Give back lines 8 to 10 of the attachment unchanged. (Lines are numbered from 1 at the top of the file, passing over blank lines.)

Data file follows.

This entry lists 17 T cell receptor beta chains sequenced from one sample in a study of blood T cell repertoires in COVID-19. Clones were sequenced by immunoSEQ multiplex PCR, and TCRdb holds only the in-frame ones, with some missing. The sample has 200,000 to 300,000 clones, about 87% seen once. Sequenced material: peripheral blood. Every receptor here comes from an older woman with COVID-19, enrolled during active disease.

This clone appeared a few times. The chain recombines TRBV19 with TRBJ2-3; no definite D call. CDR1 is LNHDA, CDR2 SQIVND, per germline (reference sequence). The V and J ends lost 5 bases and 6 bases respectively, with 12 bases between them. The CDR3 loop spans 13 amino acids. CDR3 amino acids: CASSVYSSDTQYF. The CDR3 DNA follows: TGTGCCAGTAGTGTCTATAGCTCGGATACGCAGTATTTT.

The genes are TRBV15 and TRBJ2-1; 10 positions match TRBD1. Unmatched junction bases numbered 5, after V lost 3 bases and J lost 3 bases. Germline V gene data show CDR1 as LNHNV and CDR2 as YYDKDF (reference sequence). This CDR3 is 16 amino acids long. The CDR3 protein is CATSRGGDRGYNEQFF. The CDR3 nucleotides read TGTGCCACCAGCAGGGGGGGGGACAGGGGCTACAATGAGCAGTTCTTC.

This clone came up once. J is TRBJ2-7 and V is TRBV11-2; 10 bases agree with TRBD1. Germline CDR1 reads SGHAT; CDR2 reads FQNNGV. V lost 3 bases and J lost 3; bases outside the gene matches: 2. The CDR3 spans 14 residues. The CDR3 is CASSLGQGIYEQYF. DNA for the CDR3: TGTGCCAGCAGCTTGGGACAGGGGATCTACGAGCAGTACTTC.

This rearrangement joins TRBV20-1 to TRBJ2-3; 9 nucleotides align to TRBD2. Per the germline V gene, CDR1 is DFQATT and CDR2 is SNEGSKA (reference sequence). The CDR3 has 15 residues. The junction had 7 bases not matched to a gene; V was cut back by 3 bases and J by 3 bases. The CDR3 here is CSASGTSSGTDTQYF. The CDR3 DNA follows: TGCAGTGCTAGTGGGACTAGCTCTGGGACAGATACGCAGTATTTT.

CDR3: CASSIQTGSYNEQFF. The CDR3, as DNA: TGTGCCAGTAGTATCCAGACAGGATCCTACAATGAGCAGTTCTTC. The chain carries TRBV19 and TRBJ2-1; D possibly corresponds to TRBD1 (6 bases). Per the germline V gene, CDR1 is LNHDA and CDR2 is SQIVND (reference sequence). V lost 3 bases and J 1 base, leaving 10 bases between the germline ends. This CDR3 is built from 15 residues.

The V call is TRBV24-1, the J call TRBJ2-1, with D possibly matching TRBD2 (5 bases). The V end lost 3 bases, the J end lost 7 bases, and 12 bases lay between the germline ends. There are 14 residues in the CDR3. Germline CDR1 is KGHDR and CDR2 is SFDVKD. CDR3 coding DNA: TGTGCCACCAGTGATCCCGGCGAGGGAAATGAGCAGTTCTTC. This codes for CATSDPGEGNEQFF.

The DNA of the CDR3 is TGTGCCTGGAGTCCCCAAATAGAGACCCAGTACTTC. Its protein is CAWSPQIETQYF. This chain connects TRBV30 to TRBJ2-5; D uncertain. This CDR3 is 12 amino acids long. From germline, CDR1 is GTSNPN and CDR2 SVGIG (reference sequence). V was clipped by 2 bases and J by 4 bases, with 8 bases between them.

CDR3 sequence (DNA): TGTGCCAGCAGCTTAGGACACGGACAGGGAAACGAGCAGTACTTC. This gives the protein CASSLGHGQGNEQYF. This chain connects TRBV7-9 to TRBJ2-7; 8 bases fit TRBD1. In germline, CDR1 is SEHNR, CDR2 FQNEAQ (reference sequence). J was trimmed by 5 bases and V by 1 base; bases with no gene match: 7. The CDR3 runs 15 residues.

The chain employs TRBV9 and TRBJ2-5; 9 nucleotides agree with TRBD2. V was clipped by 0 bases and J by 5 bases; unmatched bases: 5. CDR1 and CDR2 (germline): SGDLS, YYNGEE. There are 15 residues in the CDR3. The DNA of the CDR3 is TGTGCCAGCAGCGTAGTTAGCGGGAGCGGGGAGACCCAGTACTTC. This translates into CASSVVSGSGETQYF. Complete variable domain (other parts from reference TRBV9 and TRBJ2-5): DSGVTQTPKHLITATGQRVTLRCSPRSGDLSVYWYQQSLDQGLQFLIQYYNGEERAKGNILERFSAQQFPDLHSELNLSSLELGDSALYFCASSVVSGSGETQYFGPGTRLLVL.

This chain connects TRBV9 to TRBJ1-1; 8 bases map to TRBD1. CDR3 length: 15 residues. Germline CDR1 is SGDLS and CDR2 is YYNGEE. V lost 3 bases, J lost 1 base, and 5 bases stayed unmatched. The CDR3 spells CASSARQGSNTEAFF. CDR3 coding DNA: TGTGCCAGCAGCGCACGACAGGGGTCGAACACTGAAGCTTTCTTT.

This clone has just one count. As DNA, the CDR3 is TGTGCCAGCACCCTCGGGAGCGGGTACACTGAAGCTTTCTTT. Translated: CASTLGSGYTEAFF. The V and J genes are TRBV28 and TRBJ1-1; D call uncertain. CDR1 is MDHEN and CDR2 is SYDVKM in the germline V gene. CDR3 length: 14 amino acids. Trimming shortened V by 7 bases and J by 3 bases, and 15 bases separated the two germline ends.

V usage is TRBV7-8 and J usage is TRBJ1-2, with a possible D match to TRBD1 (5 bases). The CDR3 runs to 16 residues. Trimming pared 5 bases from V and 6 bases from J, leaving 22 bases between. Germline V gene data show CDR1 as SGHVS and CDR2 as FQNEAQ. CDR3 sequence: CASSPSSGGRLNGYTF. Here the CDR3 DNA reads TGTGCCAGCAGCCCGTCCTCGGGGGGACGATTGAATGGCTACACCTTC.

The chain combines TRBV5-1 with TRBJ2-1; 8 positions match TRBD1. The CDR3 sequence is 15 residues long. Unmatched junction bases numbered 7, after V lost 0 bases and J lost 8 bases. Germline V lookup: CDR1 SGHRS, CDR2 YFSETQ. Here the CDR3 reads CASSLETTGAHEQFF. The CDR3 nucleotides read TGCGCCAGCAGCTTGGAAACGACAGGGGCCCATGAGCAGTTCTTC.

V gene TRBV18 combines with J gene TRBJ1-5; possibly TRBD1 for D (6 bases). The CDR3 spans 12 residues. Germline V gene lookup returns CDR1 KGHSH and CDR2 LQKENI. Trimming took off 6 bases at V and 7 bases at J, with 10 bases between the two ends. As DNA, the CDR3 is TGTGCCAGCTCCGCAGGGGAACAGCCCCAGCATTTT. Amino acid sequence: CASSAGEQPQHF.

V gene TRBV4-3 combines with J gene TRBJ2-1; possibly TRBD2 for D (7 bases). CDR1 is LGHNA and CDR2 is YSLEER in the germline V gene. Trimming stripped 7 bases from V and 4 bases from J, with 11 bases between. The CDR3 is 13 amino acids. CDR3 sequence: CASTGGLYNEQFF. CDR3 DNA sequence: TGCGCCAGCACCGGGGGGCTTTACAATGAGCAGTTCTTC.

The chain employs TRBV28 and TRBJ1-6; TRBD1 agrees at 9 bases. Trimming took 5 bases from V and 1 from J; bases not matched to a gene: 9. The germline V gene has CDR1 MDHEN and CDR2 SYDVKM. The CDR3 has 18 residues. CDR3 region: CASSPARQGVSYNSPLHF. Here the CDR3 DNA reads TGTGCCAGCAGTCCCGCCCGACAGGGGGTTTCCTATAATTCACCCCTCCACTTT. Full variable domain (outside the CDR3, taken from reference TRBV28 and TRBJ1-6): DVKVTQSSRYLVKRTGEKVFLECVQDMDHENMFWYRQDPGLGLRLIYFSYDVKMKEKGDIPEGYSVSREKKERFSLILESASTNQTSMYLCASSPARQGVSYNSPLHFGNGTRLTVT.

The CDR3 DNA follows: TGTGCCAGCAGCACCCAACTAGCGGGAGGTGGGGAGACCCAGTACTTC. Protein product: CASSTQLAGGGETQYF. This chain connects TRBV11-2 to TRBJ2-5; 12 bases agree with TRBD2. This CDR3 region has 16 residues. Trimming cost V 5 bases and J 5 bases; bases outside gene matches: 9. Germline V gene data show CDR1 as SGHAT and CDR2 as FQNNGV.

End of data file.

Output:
The DNA of the CDR3 is TGTGCCTGGAGTCCCCAAATAGAGACCCAGTACTTC. Its protein is CAWSPQIETQYF. This chain connects TRBV30 to TRBJ2-5; D uncertain. This CDR3 is 12 amino acids long. From germline, CDR1 is GTSNPN and CDR2 SVGIG (reference sequence). V was clipped by 2 bases and J by 4 bases, with 8 bases between them.

CDR3 sequence (DNA): TGTGCCAGCAGCTTAGGACACGGACAGGGAAACGAGCAGTACTTC. This gives the protein CASSLGHGQGNEQYF. This chain connects TRBV7-9 to TRBJ2-7; 8 bases fit TRBD1. In germline, CDR1 is SEHNR, CDR2 FQNEAQ (reference sequence). J was trimmed by 5 bases and V by 1 base; bases with no gene match: 7. The CDR3 runs 15 residues.

The chain employs TRBV9 and TRBJ2-5; 9 nucleotides agree with TRBD2. V was clipped by 0 bases and J by 5 bases; unmatched bases: 5. CDR1 and CDR2 (germline): SGDLS, YYNGEE. There are 15 residues in the CDR3. The DNA of the CDR3 is TGTGCCAGCAGCGTAGTTAGCGGGAGCGGGGAGACCCAGTACTTC. This translates into CASSVVSGSGETQYF. Complete variable domain (other parts from reference TRBV9 and TRBJ2-5): DSGVTQTPKHLITATGQRVTLRCSPRSGDLSVYWYQQSLDQGLQFLIQYYNGEERAKGNILERFSAQQFPDLHSELNLSSLELGDSALYFCASSVVSGSGETQYFGPGTRLLVL.